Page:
Updated: 07/20/2014 2:53 PM KSTP.com By: Megan Matthews
Photo: Photo: AP/Jim Mone
Attorneys on both sides in the Jesse Ventura vs. Chris Kyle defamation trial rested their cases on Friday. Judge Richard Kyle will hold a hearing with the attorneys on Monday to discuss the jury instructions he'll give on Tuesday after closing arguments.
The former Minnesota governor is suing late military sniper Chris Kyle's estate for defamation. He says Kyle fabricated a story in the best-seller "American Sniper" that damaged Ventura's reputation and career.
In the book, Kyle identifies a "celebrity" former Navy SEAL he says he punched in a San Diego bar after the man said SEALs "deserve to lose a few" in Iraq. Kyle later said in interviews the man, identified as "Scruff Face" in the book, is actually Ventura.
Ventura, who was Minnesota's governor from 1999-2003, denies the incident ever happened. He pursued his lawsuit even after Kyle was killed in February 2013, saying it was important to clear his name.
Jury selection and opening statements for the case began in St. Paul on Tuesday, July 8. On Friday, the judge announced the trial will take a 2-day break. When it resumes next Tuesday, attorneys are expected to begin closing arguments.
No more witnesses will be called to testify.
The late SEAL's widow, Taya Kyle, was the first witness. She acknowledged she'd heard some concerns as he was writing the book that naming Ventura would risk a libel lawsuit but didn't recall who raised them.
Ventura said during testimony last week that he doesn't know if Kyle was even in the California bar the night of the alleged fight in 2006. Ventura says he remembers several people asking him to sign autographs and pose for pictures. He says he wasn't drinking that night and hasn't for years.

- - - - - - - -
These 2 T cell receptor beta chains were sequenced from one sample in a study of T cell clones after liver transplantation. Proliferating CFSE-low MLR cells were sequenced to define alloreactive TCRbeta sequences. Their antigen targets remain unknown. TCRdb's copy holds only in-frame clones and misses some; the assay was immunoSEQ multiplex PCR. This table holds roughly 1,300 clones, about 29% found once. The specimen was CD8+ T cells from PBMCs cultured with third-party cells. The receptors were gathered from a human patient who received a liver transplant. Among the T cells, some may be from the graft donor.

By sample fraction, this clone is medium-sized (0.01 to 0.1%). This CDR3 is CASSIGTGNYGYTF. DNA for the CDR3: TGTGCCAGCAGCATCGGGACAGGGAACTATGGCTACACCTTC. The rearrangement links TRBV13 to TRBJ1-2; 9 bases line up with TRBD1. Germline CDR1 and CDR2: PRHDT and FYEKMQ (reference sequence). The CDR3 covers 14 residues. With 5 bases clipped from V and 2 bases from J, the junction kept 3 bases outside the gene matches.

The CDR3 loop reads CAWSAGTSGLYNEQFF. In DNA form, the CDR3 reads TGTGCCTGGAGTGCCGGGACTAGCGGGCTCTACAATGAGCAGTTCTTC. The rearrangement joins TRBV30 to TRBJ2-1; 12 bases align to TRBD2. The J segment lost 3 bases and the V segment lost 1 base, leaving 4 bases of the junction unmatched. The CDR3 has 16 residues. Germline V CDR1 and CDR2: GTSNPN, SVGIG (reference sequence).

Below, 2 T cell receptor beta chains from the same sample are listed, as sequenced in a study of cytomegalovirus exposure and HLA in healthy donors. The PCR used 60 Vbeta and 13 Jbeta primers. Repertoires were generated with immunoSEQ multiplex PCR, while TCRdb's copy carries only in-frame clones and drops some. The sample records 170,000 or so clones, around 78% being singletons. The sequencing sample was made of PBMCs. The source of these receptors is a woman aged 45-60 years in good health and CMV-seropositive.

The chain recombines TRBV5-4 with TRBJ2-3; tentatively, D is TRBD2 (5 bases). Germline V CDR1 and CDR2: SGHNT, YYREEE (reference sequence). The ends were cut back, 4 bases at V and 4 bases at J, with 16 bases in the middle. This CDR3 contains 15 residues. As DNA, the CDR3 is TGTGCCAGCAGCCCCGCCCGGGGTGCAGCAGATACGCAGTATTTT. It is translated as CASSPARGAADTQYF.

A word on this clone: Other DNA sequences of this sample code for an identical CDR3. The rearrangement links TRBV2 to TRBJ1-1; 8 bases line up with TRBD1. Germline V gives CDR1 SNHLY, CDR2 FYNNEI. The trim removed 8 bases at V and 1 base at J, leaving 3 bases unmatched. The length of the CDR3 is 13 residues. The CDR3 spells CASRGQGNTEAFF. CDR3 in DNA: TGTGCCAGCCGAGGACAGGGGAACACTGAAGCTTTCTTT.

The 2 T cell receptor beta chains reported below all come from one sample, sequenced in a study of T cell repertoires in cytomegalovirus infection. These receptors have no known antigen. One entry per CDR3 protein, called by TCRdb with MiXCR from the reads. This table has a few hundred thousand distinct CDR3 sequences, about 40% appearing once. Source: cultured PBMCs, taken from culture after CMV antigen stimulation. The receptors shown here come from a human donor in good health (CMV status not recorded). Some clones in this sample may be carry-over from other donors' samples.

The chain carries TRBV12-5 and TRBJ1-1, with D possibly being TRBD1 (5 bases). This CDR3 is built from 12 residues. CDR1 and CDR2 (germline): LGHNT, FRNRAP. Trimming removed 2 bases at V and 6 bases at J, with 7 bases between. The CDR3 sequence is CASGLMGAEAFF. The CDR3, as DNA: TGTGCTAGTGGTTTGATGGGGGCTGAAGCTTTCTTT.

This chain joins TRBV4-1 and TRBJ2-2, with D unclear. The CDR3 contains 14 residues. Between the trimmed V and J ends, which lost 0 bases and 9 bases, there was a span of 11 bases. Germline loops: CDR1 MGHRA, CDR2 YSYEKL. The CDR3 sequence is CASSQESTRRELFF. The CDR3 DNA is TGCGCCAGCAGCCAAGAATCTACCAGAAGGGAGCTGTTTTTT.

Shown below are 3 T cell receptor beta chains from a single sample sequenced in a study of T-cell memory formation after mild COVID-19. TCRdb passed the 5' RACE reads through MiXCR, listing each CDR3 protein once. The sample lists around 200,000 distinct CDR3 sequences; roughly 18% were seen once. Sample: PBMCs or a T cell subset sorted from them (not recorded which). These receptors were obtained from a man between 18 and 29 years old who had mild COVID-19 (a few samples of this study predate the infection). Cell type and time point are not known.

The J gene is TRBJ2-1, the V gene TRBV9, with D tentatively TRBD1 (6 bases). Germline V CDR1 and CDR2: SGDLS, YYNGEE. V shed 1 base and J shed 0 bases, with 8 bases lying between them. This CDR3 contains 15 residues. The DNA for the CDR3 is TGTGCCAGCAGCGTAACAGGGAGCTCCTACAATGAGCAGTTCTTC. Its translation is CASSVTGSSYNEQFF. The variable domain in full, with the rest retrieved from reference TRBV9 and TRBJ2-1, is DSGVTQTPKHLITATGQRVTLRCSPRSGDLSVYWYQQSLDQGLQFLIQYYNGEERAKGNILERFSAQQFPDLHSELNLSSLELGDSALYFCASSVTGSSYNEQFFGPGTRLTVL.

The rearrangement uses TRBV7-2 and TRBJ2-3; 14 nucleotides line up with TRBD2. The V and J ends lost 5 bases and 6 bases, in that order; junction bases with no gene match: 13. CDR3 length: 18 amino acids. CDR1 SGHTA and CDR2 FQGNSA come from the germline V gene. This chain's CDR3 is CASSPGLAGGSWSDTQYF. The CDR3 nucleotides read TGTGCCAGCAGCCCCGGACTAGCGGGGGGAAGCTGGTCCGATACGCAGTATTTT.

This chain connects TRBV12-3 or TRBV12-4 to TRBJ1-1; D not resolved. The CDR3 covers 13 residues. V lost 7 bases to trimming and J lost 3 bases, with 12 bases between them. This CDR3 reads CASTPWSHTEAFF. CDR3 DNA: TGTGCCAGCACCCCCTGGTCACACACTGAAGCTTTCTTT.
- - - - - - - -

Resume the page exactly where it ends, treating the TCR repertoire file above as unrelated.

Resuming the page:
Ventura testified that he blames the book for a 90 percent drop in his earnings since it came out in January 2012. He said job offers have dried up as a result of the harm to his reputation.
Besides the financial hit, Ventura said Kyle’s story hurt his reputation within the tight-knit Navy SEAL community, an "especially bitter blow." He said he no longer feels welcome at SEAL reunions and doesn’t plan to attend them anymore, though he acknowledged under questioning that no former SEALs have criticized him to his face.
Jeremiah Dinnell, who served in the SEALs for a decade before leaving last year, said he saw Kyle strike Ventura with his right hand that night at the bar. Dinnell said he watched Ventura fall and get up again.
Laura deShazo of Salt Lake City testified Monday she saw Ventura get into a scuffle with other people at the bar and saw a man punch Ventura. She said she doesn't know who threw the punch, but she gave a description that was consistent with Kyle.
"The people who have to sort out what's true or what's not true is the jury," explains Hamline University Law Professor Joe Daly. "That's their role. The judge sorts out the law and tells the jury what the law is, but the jury is the determiner, and the sole determiner, of the facts. So they're going to decided who's telling the truth here."
Legal experts have said Ventura has to prove that Kyle made up the story, or at least acted with reckless disregard for the truth. The judge in the case ruled earlier that any profits from an upcoming movie based on Kyle's book could be subject to damages.